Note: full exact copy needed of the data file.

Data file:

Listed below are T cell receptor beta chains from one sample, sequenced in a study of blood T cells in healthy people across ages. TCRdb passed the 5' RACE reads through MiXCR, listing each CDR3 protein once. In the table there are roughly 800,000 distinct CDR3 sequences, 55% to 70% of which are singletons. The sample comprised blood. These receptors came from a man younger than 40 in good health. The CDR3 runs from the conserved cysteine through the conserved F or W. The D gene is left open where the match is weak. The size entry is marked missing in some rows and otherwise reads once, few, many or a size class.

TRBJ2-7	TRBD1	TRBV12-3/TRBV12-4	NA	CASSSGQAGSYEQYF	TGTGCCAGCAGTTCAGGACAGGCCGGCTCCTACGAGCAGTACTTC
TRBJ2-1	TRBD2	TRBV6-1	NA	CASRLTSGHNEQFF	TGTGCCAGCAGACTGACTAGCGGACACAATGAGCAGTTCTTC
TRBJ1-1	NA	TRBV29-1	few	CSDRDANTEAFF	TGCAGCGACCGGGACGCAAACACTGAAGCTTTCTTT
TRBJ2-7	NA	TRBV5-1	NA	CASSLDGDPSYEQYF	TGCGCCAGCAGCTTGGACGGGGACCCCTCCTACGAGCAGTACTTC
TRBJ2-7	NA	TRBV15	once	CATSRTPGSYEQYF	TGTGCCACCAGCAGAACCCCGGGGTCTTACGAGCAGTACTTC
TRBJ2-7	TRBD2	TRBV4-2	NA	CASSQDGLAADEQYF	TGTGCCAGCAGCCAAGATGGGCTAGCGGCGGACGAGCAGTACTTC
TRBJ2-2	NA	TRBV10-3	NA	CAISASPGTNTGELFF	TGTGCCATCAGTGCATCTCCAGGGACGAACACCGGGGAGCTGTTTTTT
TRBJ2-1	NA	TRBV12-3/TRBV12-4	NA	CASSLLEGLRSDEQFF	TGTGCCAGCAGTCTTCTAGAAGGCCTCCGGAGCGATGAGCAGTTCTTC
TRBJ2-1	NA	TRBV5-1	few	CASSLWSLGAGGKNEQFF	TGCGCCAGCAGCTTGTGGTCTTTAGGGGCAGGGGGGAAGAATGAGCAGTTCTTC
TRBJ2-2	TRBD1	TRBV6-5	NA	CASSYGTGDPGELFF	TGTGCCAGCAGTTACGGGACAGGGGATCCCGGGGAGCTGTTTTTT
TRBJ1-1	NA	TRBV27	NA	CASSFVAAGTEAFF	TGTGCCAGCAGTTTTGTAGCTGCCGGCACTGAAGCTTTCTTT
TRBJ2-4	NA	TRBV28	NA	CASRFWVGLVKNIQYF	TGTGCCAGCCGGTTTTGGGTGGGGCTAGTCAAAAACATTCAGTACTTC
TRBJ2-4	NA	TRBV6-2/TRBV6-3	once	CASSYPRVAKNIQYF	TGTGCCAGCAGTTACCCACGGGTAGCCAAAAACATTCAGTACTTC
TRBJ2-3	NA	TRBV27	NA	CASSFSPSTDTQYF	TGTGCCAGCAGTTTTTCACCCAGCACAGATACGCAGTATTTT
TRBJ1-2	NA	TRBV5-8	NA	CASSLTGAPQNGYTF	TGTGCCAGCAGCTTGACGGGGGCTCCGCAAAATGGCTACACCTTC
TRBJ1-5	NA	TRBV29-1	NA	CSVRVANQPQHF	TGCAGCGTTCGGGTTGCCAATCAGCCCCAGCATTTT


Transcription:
Listed below are T cell receptor beta chains from one sample, sequenced in a study of blood T cells in healthy people across ages. TCRdb passed the 5' RACE reads through MiXCR, listing each CDR3 protein once. In the table there are roughly 800,000 distinct CDR3 sequences, 55% to 70% of which are singletons. The sample comprised blood. These receptors came from a man younger than 40 in good health. The CDR3 runs from the conserved cysteine through the conserved F or W. The D gene is left open where the match is weak. The size entry is marked missing in some rows and otherwise reads once, few, many or a size class.

TRBJ2-7	TRBD1	TRBV12-3/TRBV12-4	NA	CASSSGQAGSYEQYF	TGTGCCAGCAGTTCAGGACAGGCCGGCTCCTACGAGCAGTACTTC
TRBJ2-1	TRBD2	TRBV6-1	NA	CASRLTSGHNEQFF	TGTGCCAGCAGACTGACTAGCGGACACAATGAGCAGTTCTTC
TRBJ1-1	NA	TRBV29-1	few	CSDRDANTEAFF	TGCAGCGACCGGGACGCAAACACTGAAGCTTTCTTT
TRBJ2-7	NA	TRBV5-1	NA	CASSLDGDPSYEQYF	TGCGCCAGCAGCTTGGACGGGGACCCCTCCTACGAGCAGTACTTC
TRBJ2-7	NA	TRBV15	once	CATSRTPGSYEQYF	TGTGCCACCAGCAGAACCCCGGGGTCTTACGAGCAGTACTTC
TRBJ2-7	TRBD2	TRBV4-2	NA	CASSQDGLAADEQYF	TGTGCCAGCAGCCAAGATGGGCTAGCGGCGGACGAGCAGTACTTC
TRBJ2-2	NA	TRBV10-3	NA	CAISASPGTNTGELFF	TGTGCCATCAGTGCATCTCCAGGGACGAACACCGGGGAGCTGTTTTTT
TRBJ2-1	NA	TRBV12-3/TRBV12-4	NA	CASSLLEGLRSDEQFF	TGTGCCAGCAGTCTTCTAGAAGGCCTCCGGAGCGATGAGCAGTTCTTC
TRBJ2-1	NA	TRBV5-1	few	CASSLWSLGAGGKNEQFF	TGCGCCAGCAGCTTGTGGTCTTTAGGGGCAGGGGGGAAGAATGAGCAGTTCTTC
TRBJ2-2	TRBD1	TRBV6-5	NA	CASSYGTGDPGELFF	TGTGCCAGCAGTTACGGGACAGGGGATCCCGGGGAGCTGTTTTTT
TRBJ1-1	NA	TRBV27	NA	CASSFVAAGTEAFF	TGTGCCAGCAGTTTTGTAGCTGCCGGCACTGAAGCTTTCTTT
TRBJ2-4	NA	TRBV28	NA	CASRFWVGLVKNIQYF	TGTGCCAGCCGGTTTTGGGTGGGGCTAGTCAAAAACATTCAGTACTTC
TRBJ2-4	NA	TRBV6-2/TRBV6-3	once	CASSYPRVAKNIQYF	TGTGCCAGCAGTTACCCACGGGTAGCCAAAAACATTCAGTACTTC
TRBJ2-3	NA	TRBV27	NA	CASSFSPSTDTQYF	TGTGCCAGCAGTTTTTCACCCAGCACAGATACGCAGTATTTT
TRBJ1-2	NA	TRBV5-8	NA	CASSLTGAPQNGYTF	TGTGCCAGCAGCTTGACGGGGGCTCCGCAAAATGGCTACACCTTC
TRBJ1-5	NA	TRBV29-1	NA	CSVRVANQPQHF	TGCAGCGTTCGGGTTGCCAATCAGCCCCAGCATTTT